Missing Holiday Traditions Due to Drug Treatment: How to Get Through the Season

College Student Buying Cocaine

Contributor: Crystal Karges, MS, RDN, IBCLC Special Projects Coordinator at Eating Disorder Hope/Addiction Hope

Having an addiction to drugs or alcohol can bring about the most horrific consequences to you and those you love, making it difficult to function and handle even basic daily tasks.

Some individuals may be in denial about their circumstances and delay the need for treatment and help until it is too late. Others may find it difficult to admit their struggle and reach out for the help and support they need.

Sometimes interventions are needed to help a person understand the severity of their addiction and the immediate need for treatment to recover.

A person who is struggling with addiction might fear missing out on family events, traditions, and more if admitted to treatment, and this can be a difficult consequence to face. This is perhaps felt most during the holiday season, when traditions that may have been customary for years are pushed to the wayside to prioritize treatment for addiction.


If you have found yourself in this position, you may be feel hesitant to go into treatment during the holiday season. However, it is important to reflect on the severity of potential consequences that may result from postponing necessary intervention.

While you may be disappointed on participating in things you are used to doing with friends and family during this time of year, you must realistically ask yourself how much you are able to be involved.

man sitting on edge of cliffPerhaps you are physically present with your friends and family, but if you are under the influence of an addiction to drugs or alcohol, you are likely distanced emotionally and psychologically.

Being under the influence of substances means you are not functioning to your full potential as a human being, and this is likely hindering the relationships that you currently have.

While missing out on the holiday season can be disappointing and sobering, thing of the long time benefits you are reaping by choosing to get help and treatment for your addiction.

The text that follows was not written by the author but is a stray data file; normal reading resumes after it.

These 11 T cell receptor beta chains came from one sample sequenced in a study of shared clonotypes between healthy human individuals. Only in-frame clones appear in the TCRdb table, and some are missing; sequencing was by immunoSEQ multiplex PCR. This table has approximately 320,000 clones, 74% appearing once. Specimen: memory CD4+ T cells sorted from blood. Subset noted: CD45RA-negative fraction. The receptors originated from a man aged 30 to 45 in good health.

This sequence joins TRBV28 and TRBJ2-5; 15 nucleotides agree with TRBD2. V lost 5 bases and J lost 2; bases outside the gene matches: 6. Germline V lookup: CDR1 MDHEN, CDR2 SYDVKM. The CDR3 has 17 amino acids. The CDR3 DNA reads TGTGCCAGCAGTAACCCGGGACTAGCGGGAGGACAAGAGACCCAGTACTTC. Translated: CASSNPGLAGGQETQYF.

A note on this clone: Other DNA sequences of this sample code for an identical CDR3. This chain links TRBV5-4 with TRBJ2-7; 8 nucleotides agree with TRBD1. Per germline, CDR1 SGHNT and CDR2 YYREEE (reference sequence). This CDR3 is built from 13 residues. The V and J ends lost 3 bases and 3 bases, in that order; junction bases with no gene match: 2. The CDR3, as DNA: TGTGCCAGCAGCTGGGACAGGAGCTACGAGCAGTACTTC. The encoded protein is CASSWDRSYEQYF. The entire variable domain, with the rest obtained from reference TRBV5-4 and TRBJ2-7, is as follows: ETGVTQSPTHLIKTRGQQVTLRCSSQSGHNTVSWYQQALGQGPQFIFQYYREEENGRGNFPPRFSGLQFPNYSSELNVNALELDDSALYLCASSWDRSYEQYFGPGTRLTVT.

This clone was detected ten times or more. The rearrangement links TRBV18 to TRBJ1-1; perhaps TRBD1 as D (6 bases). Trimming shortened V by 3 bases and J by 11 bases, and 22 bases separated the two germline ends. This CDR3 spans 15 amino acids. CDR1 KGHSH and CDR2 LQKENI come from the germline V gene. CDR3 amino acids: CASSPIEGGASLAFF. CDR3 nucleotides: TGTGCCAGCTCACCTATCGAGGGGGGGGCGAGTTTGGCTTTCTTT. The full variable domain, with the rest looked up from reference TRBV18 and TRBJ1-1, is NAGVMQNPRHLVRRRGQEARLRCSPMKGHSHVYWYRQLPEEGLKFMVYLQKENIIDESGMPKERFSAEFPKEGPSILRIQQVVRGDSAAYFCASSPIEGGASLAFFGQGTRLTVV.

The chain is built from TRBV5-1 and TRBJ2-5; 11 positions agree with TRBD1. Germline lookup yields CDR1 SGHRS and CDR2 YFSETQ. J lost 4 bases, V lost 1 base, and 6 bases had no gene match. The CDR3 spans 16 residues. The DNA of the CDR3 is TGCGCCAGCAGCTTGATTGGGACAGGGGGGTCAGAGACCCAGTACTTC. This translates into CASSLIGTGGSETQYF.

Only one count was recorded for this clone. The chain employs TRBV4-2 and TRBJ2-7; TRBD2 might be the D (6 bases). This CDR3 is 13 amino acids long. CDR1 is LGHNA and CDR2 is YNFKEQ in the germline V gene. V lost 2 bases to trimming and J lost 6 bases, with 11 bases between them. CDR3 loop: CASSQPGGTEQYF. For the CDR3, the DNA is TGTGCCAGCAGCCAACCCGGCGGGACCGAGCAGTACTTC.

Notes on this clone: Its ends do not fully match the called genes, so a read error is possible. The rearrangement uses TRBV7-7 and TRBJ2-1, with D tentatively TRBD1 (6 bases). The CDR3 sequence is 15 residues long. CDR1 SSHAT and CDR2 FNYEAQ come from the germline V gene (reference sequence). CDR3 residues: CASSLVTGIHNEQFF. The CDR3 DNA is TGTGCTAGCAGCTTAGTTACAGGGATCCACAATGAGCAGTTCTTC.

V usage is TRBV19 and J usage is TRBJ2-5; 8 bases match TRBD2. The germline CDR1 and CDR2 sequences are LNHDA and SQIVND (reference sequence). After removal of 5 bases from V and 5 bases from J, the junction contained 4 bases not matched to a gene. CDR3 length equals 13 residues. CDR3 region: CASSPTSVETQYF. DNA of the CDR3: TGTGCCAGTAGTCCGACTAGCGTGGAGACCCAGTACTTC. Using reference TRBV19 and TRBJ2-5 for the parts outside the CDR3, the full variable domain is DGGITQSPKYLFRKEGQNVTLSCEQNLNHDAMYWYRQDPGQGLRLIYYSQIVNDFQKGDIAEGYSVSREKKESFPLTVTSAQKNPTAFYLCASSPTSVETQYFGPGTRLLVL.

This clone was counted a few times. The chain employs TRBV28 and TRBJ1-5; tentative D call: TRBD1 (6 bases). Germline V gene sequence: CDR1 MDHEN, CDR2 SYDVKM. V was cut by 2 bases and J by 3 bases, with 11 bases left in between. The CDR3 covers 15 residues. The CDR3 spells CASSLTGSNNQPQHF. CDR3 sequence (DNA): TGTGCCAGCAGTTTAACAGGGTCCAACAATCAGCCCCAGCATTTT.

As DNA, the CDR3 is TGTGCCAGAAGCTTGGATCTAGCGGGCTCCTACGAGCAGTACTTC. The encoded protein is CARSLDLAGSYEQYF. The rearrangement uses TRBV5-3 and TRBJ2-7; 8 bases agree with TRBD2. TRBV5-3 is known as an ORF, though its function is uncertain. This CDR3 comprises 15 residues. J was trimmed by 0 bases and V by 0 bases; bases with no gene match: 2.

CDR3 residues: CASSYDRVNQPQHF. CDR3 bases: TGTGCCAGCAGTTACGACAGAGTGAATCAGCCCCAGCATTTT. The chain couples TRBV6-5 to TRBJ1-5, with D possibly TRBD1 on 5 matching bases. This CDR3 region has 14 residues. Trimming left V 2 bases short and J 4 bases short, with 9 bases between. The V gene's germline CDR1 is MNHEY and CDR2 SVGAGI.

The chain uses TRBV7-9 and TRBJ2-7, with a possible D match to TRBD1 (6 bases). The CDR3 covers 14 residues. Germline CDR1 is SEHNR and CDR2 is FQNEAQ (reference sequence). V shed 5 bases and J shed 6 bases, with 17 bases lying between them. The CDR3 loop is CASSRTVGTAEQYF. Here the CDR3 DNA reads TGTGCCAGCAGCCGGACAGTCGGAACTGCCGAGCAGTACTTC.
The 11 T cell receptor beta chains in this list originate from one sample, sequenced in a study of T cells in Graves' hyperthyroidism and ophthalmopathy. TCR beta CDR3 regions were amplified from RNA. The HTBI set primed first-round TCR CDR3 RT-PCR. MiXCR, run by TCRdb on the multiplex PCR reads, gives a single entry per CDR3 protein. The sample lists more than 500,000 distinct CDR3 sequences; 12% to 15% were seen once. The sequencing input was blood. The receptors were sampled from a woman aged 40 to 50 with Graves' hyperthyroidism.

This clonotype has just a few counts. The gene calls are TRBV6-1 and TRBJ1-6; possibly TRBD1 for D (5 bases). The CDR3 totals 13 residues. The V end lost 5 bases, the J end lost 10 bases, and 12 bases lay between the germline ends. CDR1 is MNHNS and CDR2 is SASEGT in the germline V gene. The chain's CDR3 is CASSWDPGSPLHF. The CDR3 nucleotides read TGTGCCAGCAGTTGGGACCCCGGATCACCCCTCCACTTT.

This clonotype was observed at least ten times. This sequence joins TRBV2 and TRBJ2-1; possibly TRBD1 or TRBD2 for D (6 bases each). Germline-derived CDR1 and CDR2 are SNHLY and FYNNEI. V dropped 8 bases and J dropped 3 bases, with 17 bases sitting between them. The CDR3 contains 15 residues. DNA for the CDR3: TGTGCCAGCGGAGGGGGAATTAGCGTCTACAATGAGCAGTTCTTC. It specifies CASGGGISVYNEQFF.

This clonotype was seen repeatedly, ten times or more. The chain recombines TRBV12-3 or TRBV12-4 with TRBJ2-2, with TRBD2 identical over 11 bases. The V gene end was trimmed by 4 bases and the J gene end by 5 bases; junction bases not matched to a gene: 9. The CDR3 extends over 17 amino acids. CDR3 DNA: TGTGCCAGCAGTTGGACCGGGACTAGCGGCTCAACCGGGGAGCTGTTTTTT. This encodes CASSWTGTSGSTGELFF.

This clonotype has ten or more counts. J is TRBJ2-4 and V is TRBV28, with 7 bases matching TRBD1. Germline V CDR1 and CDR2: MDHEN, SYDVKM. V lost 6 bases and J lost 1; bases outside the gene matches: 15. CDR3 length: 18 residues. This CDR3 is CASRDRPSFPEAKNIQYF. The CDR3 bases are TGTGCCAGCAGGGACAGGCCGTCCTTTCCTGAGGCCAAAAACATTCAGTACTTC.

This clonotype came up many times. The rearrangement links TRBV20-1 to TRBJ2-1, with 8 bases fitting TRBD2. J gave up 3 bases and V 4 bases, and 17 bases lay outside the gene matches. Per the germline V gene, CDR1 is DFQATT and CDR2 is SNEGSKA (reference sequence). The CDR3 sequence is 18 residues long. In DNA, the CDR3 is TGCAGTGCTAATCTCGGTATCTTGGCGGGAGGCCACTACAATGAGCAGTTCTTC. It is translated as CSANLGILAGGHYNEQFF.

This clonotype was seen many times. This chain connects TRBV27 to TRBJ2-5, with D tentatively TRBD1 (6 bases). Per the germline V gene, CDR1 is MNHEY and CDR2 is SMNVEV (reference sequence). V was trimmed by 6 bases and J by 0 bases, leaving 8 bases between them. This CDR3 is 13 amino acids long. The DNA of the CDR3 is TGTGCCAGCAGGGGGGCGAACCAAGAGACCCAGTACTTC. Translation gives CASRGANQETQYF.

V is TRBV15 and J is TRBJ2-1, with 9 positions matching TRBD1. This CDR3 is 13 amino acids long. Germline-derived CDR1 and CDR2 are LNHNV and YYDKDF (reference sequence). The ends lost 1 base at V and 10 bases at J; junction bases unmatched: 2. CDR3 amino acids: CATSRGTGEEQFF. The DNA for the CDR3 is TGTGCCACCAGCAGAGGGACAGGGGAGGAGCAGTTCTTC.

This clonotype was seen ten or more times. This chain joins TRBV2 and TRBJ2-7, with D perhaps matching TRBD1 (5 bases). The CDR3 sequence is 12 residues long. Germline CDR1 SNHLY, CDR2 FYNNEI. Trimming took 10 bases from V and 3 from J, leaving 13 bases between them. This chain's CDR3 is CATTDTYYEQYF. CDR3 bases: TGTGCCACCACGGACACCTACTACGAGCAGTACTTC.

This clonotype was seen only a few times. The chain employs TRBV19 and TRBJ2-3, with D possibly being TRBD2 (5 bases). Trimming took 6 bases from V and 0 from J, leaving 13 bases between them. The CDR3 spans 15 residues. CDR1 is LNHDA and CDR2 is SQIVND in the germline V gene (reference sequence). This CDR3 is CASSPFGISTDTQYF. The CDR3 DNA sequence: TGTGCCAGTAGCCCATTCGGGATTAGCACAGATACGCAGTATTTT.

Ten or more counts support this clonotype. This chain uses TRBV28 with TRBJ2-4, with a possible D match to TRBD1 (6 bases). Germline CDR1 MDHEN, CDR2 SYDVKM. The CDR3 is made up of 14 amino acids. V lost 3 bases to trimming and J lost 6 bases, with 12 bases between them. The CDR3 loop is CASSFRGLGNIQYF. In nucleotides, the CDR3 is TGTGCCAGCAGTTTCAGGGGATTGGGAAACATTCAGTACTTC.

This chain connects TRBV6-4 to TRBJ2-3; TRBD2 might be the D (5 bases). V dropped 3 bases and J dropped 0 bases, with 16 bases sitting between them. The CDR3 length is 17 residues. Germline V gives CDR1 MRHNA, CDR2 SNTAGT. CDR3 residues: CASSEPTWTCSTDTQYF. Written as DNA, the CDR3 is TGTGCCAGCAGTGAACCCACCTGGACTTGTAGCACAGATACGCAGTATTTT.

By committing to recovery now you are ensuring that you will have the ability and potential to be there for everything that matters to you in the future to come. Give yourself the gift of recovery and the promise of many more holidays in the future.

Community Discussion – Share your thoughts here!

If you have been through treatment for a drug or alcohol addiction during the holiday season, what were ways that you got through this difficult time? What support might you offer another person who is going through a similar situation?

Crystal Karges photo

Crystal Karges

Crystal is a Masters-level Registered Dietitian Nutritionist (RDN) with a specialty focus in eating disorders, maternal/child health and wellness, and intuitive eating. Combining clinical experience with a love of social media and writing, Crystal serves as the Special Projects Coordinator for Eating Disorder Hope/Addiction Hope, where her passion to help others find recovery and healing is integrated into each part of her work.

As a Certified Intuitive Eating Counselor, Crystal has dedicated her career to helping others establish a healthy relationship with food and body through her work with EDH/AH and nutrition private practice.

The opinions and views of our guest contributors are shared to provide a broad perspective of addictions. These are not necessarily the views of Addiction Hope, but an effort to offer discussion of various issues by different concerned individuals.

We at Addiction Hope understand that addictions result from a combination of environmental and genetic factors. If you or a loved one are suffering from an addiction, please know that there is hope for you, and seek immediate professional help.

Last Updated & Reviewed By: Jacquelyn Ekern, MS, LPC on November 25, 2015
Published on AddictionHope.com